In order to reduce the overhead between having an idea and posting it on my
blog, I recently switched from WordPress to
LightBlog, a lightweight blog
engine developed by Guillaume Claret. It works
as follows: to create a new post, write it as an HTML file in a
folder, then run
make at the root of the blog's directory to regenerate
the whole blog as a set of static web pages.
Why so simple? Well, my blog happens to be quite simple. The database
essentially consists in date-text pairs, and it is only updated when I post a
new entry. WordPress required an SQL database for this and provided me with a
big and unsecure (I never managed to get SSL certificates running) web portal
to edit content. And I don't want to think about the cumulated time I've spent
updating it, each time manually (otherwise I would have had to give away my SSH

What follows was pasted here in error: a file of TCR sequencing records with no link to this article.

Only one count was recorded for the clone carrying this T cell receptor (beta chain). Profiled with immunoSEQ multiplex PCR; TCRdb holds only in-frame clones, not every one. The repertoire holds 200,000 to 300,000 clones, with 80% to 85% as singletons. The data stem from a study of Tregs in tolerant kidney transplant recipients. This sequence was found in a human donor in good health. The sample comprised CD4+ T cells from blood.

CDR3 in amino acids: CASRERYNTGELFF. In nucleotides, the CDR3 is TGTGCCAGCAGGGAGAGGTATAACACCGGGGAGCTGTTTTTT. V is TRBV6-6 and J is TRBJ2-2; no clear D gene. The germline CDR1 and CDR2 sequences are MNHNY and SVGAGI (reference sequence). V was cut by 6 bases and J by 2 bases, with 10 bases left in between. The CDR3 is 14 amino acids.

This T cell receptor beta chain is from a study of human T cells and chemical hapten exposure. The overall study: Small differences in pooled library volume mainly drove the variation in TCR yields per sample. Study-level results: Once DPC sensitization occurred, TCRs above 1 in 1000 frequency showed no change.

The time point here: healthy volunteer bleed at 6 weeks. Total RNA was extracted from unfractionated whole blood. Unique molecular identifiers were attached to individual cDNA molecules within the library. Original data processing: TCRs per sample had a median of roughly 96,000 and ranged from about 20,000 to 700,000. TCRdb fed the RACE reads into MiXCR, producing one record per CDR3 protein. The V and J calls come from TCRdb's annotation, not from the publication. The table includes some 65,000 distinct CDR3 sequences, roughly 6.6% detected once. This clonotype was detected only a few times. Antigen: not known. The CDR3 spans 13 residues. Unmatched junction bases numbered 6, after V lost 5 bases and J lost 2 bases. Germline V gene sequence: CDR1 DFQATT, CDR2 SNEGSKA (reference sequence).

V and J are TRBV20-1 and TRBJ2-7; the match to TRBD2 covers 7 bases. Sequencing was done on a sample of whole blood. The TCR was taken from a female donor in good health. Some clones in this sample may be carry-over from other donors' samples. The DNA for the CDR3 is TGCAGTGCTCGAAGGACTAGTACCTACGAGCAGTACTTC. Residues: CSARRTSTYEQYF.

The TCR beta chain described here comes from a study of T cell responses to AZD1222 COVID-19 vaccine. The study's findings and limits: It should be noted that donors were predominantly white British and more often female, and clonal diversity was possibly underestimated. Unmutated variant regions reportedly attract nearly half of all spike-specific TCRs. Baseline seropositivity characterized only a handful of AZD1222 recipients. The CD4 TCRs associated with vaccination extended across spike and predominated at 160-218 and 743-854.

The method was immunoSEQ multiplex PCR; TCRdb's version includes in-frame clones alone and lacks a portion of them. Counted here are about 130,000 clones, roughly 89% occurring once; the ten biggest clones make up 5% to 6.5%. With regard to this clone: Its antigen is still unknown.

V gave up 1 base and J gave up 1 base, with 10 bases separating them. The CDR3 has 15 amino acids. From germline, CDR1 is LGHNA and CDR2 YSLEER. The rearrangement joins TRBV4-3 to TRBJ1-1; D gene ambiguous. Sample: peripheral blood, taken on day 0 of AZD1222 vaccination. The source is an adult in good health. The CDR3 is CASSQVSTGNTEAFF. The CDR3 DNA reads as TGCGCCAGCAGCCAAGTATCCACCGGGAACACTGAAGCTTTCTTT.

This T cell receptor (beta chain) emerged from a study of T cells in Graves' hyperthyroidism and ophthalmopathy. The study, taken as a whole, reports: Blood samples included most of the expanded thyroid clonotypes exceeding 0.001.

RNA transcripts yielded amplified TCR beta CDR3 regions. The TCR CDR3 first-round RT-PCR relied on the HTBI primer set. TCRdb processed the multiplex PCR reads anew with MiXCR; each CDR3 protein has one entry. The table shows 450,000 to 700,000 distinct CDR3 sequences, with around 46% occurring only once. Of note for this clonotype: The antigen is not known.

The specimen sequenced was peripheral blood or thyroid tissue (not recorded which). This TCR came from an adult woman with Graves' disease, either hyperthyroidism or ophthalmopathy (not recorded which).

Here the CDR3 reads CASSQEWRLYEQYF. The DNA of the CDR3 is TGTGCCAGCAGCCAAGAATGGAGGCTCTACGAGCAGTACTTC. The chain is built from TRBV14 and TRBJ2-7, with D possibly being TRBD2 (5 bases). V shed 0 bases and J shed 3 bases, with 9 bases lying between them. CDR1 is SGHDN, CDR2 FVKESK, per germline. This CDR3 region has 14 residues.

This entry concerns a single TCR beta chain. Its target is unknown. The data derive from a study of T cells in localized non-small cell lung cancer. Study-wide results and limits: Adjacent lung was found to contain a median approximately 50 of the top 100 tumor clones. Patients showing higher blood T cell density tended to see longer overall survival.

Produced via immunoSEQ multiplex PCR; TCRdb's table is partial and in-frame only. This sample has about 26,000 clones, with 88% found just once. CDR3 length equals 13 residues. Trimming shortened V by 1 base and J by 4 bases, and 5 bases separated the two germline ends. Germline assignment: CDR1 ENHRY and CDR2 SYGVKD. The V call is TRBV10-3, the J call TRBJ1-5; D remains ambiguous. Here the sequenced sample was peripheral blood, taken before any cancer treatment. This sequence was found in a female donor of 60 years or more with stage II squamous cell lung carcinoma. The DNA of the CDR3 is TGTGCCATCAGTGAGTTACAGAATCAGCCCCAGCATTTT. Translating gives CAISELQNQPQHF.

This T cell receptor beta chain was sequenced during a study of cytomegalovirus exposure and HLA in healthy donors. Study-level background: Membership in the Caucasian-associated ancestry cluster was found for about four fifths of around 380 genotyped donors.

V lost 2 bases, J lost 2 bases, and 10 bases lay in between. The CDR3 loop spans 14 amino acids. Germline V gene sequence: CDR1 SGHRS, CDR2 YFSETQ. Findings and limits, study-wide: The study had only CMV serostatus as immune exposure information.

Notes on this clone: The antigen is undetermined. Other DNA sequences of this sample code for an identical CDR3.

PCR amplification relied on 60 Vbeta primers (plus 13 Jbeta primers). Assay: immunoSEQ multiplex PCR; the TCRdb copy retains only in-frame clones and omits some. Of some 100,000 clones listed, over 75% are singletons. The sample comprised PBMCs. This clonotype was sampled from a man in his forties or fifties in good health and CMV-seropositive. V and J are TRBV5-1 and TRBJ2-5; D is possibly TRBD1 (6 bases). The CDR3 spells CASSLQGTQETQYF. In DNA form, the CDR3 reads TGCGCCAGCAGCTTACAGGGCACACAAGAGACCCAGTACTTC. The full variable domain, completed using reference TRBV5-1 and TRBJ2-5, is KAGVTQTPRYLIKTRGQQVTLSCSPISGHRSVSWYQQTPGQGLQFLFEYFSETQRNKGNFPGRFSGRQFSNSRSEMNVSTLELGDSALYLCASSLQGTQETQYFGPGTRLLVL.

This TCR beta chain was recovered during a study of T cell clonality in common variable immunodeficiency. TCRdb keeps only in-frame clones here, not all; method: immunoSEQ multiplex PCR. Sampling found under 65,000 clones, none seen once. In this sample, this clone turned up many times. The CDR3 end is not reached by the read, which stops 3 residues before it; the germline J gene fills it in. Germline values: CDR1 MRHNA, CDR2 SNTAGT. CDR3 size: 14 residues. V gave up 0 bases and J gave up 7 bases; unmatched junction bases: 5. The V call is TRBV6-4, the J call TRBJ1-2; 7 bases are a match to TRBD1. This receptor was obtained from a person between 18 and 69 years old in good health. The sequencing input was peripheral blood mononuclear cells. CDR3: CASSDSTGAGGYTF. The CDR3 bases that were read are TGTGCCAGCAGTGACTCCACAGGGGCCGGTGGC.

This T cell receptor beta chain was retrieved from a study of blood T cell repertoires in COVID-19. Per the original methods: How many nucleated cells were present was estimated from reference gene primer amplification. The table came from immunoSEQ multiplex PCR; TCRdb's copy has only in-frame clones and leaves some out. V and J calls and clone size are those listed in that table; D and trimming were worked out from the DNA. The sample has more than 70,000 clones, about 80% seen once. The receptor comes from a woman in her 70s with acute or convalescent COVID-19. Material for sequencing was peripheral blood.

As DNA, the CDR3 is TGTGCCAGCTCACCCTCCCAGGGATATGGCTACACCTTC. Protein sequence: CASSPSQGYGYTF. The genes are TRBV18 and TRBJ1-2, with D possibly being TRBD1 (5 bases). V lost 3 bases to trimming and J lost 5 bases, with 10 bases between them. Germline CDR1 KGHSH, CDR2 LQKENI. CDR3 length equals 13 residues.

password on a clear channel). With LightBlog, I don't need to be online to edit
a post: I can write it anywhere (say, in the train) and
git push it
when I'm done.
Let's see what comes out of this move to the other side of the spectrum.
It came out great! Although LightBlog is not actively developed any more, the same idea got traction in Pelican which has been powering this website for years. The project is still active as of 2022.
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